STREAMS polling and multiplexing

Synchronous input/output

The poll system call provides a mechanism to identify those Streams over which a user can send or receive data. For each Stream of interest, users can specify one or more events about which they should be notified. The types of events that can be polled are as follows:

A message other than an M_PCPROTO is at the front of the Stream head read queue. This event is maintained for compatibility with the previous releases of the UNIX System V.

A normal (nonpriority) message is at the front of the Stream head read queue.

A priority message (band > 0) is at the front of the Stream head queue.

A high-priority message (M_PCPROTO) is at the front of the Stream head read queue.

The normal priority band of the queue is writable (not flow controlled).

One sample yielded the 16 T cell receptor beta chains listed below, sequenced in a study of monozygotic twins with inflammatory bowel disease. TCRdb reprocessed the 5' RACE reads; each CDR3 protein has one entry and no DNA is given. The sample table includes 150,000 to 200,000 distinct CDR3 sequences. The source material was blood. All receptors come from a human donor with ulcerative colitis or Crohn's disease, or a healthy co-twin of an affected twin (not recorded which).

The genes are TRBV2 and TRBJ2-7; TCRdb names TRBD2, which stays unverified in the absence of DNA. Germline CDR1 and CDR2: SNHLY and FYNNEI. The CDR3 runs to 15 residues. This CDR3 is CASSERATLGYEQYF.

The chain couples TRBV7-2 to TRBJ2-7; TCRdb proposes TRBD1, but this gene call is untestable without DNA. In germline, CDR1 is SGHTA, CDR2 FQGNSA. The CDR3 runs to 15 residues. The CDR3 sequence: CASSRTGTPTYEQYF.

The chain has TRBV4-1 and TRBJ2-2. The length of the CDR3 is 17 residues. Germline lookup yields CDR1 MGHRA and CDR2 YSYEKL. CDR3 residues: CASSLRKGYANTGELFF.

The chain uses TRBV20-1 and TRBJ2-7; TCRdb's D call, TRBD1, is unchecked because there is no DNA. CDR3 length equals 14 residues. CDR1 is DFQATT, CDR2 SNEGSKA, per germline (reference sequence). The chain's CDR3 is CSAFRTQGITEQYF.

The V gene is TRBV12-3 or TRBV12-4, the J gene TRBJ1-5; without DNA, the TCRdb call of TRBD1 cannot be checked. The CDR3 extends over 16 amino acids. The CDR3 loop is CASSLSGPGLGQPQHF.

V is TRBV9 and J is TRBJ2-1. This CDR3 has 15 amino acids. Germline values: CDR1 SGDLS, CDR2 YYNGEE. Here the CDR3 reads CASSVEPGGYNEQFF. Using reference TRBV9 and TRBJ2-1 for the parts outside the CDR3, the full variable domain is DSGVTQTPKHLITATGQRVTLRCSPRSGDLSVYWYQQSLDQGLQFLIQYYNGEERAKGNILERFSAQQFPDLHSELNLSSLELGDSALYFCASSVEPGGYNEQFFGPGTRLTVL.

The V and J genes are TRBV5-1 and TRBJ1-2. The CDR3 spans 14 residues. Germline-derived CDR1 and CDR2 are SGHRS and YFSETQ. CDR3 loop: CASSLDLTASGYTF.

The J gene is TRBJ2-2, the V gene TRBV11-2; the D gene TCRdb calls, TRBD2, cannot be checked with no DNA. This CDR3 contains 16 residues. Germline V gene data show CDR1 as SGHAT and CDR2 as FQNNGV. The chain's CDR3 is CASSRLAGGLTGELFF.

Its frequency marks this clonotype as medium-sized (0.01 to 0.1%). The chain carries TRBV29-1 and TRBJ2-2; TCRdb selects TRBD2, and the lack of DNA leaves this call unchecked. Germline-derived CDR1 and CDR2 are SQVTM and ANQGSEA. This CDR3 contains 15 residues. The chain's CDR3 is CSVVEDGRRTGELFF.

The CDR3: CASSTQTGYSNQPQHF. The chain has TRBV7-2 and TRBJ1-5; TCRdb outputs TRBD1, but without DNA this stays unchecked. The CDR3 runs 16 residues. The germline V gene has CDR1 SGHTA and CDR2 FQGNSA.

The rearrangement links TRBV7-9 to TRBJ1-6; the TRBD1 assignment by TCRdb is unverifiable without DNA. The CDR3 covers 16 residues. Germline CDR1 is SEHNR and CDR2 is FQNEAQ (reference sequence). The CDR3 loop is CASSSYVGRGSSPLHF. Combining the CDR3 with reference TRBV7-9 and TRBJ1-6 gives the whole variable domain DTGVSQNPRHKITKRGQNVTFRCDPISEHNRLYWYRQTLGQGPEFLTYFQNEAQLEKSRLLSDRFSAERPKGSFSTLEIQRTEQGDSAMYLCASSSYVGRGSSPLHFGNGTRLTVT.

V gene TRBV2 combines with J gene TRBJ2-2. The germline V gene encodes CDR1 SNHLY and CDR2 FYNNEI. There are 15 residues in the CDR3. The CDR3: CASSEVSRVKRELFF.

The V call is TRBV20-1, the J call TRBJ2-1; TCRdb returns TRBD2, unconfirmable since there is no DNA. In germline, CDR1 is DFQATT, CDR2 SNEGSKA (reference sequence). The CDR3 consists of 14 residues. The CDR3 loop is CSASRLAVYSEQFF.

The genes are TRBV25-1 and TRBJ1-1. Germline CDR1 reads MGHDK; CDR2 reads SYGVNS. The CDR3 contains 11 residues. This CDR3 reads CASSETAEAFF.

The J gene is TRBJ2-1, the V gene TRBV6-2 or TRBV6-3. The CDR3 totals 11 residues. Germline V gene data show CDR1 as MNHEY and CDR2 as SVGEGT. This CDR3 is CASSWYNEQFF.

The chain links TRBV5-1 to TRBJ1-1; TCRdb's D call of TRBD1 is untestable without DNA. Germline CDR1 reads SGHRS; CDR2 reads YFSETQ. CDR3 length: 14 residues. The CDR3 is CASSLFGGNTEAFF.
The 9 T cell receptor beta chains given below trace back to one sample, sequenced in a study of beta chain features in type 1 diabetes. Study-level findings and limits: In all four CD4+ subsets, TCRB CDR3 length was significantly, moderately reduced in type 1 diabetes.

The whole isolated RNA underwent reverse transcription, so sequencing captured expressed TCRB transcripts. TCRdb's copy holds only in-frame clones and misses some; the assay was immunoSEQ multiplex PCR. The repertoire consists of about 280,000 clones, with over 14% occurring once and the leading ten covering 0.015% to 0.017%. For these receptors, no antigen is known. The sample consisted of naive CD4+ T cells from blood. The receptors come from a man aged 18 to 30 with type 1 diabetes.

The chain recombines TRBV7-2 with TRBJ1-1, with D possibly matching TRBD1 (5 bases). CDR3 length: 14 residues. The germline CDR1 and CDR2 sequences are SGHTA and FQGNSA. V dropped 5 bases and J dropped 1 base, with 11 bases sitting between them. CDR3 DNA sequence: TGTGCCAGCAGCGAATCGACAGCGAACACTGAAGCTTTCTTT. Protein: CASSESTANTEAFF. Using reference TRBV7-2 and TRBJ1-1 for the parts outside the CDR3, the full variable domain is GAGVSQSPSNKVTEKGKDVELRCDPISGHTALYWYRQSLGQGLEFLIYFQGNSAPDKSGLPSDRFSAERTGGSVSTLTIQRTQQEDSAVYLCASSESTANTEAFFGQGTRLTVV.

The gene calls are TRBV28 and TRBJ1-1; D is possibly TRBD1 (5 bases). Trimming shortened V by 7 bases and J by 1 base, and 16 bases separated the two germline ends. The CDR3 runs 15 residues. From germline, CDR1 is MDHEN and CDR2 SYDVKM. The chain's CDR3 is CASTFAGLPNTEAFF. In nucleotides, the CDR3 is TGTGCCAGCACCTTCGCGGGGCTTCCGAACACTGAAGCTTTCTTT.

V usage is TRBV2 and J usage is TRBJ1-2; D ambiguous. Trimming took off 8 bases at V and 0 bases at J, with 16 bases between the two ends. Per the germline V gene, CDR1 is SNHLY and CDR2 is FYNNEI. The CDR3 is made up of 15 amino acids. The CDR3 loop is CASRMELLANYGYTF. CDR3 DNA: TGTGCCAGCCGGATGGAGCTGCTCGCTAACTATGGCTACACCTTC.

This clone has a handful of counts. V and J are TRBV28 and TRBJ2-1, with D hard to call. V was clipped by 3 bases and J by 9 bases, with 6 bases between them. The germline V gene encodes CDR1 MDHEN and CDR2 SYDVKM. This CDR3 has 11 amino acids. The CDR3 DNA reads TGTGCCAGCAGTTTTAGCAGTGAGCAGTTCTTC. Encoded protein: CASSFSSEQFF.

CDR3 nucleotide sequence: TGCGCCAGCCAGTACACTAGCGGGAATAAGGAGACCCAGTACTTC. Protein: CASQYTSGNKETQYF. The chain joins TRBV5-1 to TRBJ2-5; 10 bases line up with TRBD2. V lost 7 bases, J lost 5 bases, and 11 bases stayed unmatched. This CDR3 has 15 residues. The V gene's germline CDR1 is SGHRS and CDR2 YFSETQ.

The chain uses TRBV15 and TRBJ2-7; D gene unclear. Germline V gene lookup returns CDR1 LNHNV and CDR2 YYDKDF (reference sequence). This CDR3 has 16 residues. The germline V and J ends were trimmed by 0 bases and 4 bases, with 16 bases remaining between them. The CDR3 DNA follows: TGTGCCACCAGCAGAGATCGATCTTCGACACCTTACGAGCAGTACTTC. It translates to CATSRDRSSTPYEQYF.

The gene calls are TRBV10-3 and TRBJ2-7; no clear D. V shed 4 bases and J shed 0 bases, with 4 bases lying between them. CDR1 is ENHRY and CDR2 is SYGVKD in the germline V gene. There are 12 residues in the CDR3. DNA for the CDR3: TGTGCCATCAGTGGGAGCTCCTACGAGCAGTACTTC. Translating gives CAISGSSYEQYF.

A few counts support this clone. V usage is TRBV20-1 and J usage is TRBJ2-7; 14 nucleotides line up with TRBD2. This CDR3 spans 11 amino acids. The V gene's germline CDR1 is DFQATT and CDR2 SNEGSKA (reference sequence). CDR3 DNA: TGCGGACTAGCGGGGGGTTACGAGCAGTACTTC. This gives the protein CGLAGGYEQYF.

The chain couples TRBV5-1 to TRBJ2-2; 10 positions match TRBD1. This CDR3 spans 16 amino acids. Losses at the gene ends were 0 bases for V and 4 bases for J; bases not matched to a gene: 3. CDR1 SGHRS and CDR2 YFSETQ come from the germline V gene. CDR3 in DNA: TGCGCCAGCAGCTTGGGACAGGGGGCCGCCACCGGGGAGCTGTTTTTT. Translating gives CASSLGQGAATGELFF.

The same as POLLOUT.

A priority band greater than 0 of a queue downstream exists and is writable.

Some of the events may not be applicable to all file types. For example, it is not expected that the POLLPRI event will be generated when polling a regular file. POLLIN, POLLRDNORM, POLLRDBAND, and POLLPRI are set even if the message is of zero length.

The poll system call examines each file descriptor for the requested events and, on return, shows which events have occurred for each file descriptor. If no event has occurred on any polled file descriptor, poll blocks until a requested event or timeout occurs. poll takes the following arguments:

The following example shows the use of poll. Two separate minor devices of the communications driver are opened, thereby establishing two separate Streams to the driver. The pollfd entry is initialized for each device. Each Stream is polled for incoming data. If data arrives on either Stream, it is read and then written back to the other Stream.

#include <fcntl.h>
#include <poll.h>

#define NPOLL 2 /* number of file descriptors to poll */

main() { struct pollfd pollfds[NPOLL]; char buf[1024]; int count, i;

if ((pollfds[0].fd = open("/dev/comm/01", O_RDWR|O_NDELAY)) < 0) { perror("open failed for /dev/comm/01"); exit(1); }

if ((pollfds[1].fd = open("/dev/comm/02", O_RDWR|O_NDELAY)) < 0) { perror("open failed for /dev/comm/02"); exit(2); }